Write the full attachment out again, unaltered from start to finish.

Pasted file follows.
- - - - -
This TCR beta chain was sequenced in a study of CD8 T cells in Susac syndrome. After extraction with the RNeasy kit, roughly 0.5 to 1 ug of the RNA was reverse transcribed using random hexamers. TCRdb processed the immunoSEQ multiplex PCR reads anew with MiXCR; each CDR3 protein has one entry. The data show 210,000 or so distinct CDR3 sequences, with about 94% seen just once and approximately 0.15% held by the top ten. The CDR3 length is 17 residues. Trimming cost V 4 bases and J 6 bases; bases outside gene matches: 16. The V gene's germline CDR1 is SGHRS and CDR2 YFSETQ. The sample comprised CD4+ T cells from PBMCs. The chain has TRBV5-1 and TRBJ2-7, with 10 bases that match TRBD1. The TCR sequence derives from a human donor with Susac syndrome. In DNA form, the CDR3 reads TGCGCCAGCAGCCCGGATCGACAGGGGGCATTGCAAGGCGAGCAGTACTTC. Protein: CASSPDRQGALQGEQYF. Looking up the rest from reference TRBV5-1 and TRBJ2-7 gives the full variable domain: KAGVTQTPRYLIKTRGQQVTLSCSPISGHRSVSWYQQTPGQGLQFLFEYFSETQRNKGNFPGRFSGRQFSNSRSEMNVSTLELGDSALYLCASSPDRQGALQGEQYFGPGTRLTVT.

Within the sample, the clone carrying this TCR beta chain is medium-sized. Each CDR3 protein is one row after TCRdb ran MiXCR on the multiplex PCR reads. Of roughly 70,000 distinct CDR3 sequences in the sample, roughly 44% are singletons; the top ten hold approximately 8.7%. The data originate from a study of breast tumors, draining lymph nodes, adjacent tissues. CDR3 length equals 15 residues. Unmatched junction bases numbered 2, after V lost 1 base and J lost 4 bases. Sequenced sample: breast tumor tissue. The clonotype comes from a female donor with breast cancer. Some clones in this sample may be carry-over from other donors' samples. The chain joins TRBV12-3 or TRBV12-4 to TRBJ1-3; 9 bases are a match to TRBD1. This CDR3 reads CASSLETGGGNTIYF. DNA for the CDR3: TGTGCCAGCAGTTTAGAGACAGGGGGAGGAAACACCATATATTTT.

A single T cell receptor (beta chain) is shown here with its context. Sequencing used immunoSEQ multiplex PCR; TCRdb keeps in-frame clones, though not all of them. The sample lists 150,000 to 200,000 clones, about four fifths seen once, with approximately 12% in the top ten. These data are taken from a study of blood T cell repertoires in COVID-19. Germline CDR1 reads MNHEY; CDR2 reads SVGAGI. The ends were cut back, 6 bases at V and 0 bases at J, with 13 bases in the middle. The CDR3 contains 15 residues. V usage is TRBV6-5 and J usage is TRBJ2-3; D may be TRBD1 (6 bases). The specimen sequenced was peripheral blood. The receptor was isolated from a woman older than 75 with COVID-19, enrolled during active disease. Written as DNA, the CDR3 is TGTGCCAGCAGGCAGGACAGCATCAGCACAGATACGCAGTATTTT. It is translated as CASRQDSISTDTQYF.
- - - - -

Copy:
This TCR beta chain was sequenced in a study of CD8 T cells in Susac syndrome. After extraction with the RNeasy kit, roughly 0.5 to 1 ug of the RNA was reverse transcribed using random hexamers. TCRdb processed the immunoSEQ multiplex PCR reads anew with MiXCR; each CDR3 protein has one entry. The data show 210,000 or so distinct CDR3 sequences, with about 94% seen just once and approximately 0.15% held by the top ten. The CDR3 length is 17 residues. Trimming cost V 4 bases and J 6 bases; bases outside gene matches: 16. The V gene's germline CDR1 is SGHRS and CDR2 YFSETQ. The sample comprised CD4+ T cells from PBMCs. The chain has TRBV5-1 and TRBJ2-7, with 10 bases that match TRBD1. The TCR sequence derives from a human donor with Susac syndrome. In DNA form, the CDR3 reads TGCGCCAGCAGCCCGGATCGACAGGGGGCATTGCAAGGCGAGCAGTACTTC. Protein: CASSPDRQGALQGEQYF. Looking up the rest from reference TRBV5-1 and TRBJ2-7 gives the full variable domain: KAGVTQTPRYLIKTRGQQVTLSCSPISGHRSVSWYQQTPGQGLQFLFEYFSETQRNKGNFPGRFSGRQFSNSRSEMNVSTLELGDSALYLCASSPDRQGALQGEQYFGPGTRLTVT.

Within the sample, the clone carrying this TCR beta chain is medium-sized. Each CDR3 protein is one row after TCRdb ran MiXCR on the multiplex PCR reads. Of roughly 70,000 distinct CDR3 sequences in the sample, roughly 44% are singletons; the top ten hold approximately 8.7%. The data originate from a study of breast tumors, draining lymph nodes, adjacent tissues. CDR3 length equals 15 residues. Unmatched junction bases numbered 2, after V lost 1 base and J lost 4 bases. Sequenced sample: breast tumor tissue. The clonotype comes from a female donor with breast cancer. Some clones in this sample may be carry-over from other donors' samples. The chain joins TRBV12-3 or TRBV12-4 to TRBJ1-3; 9 bases are a match to TRBD1. This CDR3 reads CASSLETGGGNTIYF. DNA for the CDR3: TGTGCCAGCAGTTTAGAGACAGGGGGAGGAAACACCATATATTTT.

A single T cell receptor (beta chain) is shown here with its context. Sequencing used immunoSEQ multiplex PCR; TCRdb keeps in-frame clones, though not all of them. The sample lists 150,000 to 200,000 clones, about four fifths seen once, with approximately 12% in the top ten. These data are taken from a study of blood T cell repertoires in COVID-19. Germline CDR1 reads MNHEY; CDR2 reads SVGAGI. The ends were cut back, 6 bases at V and 0 bases at J, with 13 bases in the middle. The CDR3 contains 15 residues. V usage is TRBV6-5 and J usage is TRBJ2-3; D may be TRBD1 (6 bases). The specimen sequenced was peripheral blood. The receptor was isolated from a woman older than 75 with COVID-19, enrolled during active disease. Written as DNA, the CDR3 is TGTGCCAGCAGGCAGGACAGCATCAGCACAGATACGCAGTATTTT. It is translated as CASRQDSISTDTQYF.